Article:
EMG does not depend on a database for normal use, but a MySQL database can be used for certain operations.
The two most important possibilities when using a dabatase with EMG are:
- Simple user administration and credits handling.
- Message log with status for each message.
We recommend MySQL 5.0 or later for use with EMG.
Configuring MySQL for EMG use
It is STRONGLY recommended to use table type InnoDB (or better). The default MyISAM table type does not support transactions and will use table locking for different operations, which is not suitable for a production-use environment. For example it is possible to perform a homogenous database dump on a running database using “mysqldump –single-transaction” when using InnoDB tables. This is not possible when using MyISAM files.
Also EMG 5.3 and earlier uses older versions of the MySQL client libraries. This require the use of “old_passwords=1” in my.cnf. Please note that this setting needs to be in place before creating the EMG database user in order for the password to be stored in a form that emgd can understand.
EMG 5.4 and later is not compatible with “old_passwords=1”.
In the “mysqld” section of my.cnf (usually /etc/my.cnf), these are relevant settings when using InnoDB:
default-table-type = INNODB innodb_file_per_table innodb_data_file_path = ibdata1:10M:autoextend:max:2000M set-variable = innodb_buffer_pool_size=200M set-variable = innodb_additional_mem_pool_size=20M set-variable = innodb_log_file_size=100M set-variable = innodb_log_buffer_size=8M innodb_flush_log_at_trx_commit=2
In order to detect performance problems it can be of interest to enable the MySQL “slow log”. This will log queries that takes more than a specified number of seconds to complete (10 seconds in the sample en try below. Once again settings should be added to the “mysqld” section of my.cnf.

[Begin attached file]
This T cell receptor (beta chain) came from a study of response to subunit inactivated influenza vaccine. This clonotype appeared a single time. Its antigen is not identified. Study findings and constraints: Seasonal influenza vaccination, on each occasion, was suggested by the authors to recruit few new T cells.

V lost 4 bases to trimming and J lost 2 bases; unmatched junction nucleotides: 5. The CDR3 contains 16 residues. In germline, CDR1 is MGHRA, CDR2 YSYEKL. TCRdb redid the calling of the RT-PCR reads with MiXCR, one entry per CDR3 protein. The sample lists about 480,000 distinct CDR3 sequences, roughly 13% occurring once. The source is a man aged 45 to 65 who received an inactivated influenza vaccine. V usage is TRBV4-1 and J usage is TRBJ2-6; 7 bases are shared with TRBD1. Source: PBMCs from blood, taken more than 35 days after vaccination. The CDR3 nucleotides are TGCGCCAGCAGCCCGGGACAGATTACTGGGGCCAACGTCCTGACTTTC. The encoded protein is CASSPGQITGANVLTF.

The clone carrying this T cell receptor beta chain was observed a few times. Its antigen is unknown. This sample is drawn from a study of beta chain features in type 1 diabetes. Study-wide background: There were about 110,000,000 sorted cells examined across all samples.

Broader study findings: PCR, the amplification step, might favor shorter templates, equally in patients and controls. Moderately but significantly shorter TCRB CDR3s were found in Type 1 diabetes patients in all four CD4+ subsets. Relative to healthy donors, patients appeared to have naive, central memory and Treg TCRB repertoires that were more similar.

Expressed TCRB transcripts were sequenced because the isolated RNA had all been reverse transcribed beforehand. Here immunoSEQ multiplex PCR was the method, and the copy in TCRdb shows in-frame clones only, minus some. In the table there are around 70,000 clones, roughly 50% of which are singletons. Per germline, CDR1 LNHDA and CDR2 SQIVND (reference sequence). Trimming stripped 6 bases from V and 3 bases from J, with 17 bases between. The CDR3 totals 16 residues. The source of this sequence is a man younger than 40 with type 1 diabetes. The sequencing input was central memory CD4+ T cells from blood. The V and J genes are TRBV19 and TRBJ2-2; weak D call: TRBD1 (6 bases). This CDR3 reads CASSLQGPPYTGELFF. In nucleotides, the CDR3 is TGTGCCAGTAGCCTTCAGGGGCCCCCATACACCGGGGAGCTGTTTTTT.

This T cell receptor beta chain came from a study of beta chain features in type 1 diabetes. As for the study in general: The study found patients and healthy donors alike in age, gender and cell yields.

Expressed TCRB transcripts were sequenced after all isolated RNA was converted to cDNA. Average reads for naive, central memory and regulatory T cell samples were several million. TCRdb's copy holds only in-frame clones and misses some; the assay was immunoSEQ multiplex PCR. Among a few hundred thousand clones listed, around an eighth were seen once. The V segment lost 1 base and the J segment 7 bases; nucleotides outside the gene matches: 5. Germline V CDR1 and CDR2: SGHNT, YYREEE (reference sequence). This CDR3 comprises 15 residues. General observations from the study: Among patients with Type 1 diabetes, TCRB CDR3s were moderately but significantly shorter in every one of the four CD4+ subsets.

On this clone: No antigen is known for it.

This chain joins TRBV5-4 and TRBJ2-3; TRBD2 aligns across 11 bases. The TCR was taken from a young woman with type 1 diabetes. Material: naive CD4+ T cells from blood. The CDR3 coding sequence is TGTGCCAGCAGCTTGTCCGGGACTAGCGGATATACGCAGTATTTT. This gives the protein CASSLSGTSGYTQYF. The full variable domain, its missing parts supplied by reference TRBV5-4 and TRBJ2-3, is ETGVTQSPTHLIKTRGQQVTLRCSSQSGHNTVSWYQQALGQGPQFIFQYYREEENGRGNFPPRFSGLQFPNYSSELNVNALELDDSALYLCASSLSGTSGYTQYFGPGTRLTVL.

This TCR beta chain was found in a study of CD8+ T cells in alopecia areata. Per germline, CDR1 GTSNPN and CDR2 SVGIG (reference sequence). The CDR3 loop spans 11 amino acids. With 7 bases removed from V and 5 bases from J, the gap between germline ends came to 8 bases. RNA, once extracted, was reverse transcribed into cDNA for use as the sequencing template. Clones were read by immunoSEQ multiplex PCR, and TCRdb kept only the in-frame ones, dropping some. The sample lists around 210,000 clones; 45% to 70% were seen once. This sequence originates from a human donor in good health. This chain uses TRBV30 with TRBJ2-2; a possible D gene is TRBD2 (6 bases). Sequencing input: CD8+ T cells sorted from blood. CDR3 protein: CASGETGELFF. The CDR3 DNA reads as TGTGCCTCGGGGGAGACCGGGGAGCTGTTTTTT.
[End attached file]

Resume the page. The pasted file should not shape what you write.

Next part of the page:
We recommend you to read MySQL documentation to understand parameter impact and to find exact values for the configuration parameters above for your system.
Changes in my.cnf require a restart of the MySQL server.
Setting up schema
Run createemgdb-mysql.sh which is supplied with the EMG distribution to create the EMG database user and the EMG schema.
More detailed information about this in the manual.
Maintaining the database
It is recommended to trim old records from database tables on a regular basis. This can be performed via a cron script.
The following SQL statement can be used to remove entries in “messagebody” table for messages older than 1 year. The configuration option DISABLE_MESSAGEBODY can be used to prevent this table from being written to.
DELETE FROM mb USING messagebody mb LEFT JOIN routelog rl ON rl.msgid = mb.id WHERE rl.starttime < DATE_SUB(NOW(), INTERVAL 1 YEAR);
Also the table “messageoption” most often contains information that is not of interest, so it can be truncated (emptied) on a regular basis. By adding DISABLE_MESSAGEOPTION to the top part of the server.cfg file, these entries are never created.
Converting from MyISAM to InnoDB
If an EMG database using MyISAM tables already exists, the steps below outline the way to migrate it to InnoDB.
In order to determine if the tables are MyISAM tables check the table file suffix for the database files (usually in /var/lib/mysql/emg). If the suffix is “.MYD” and “.MYI” the tables are MyISAM tables. InnoDB table files has the suffix “.ibd”
Steps for MyISAM to InnoDB migration
- Stop emgd
- Update MySQL configuration in /etc/my.cnf with InnoDB options (mentioned above)
- Restart mysqld (usually /etc/init.d/mysqld restart)
- For each table run “ALTER TABLE xxxx ENGINE=’InnoDB’;” where “xxxx” is replaced with the table name (for example “emguser”)
- Verify that table files now has the “.ibd” suffix (there should be no “.MYI” och “.MYD” files left)
- Run “emgd -verify”
- Start emgd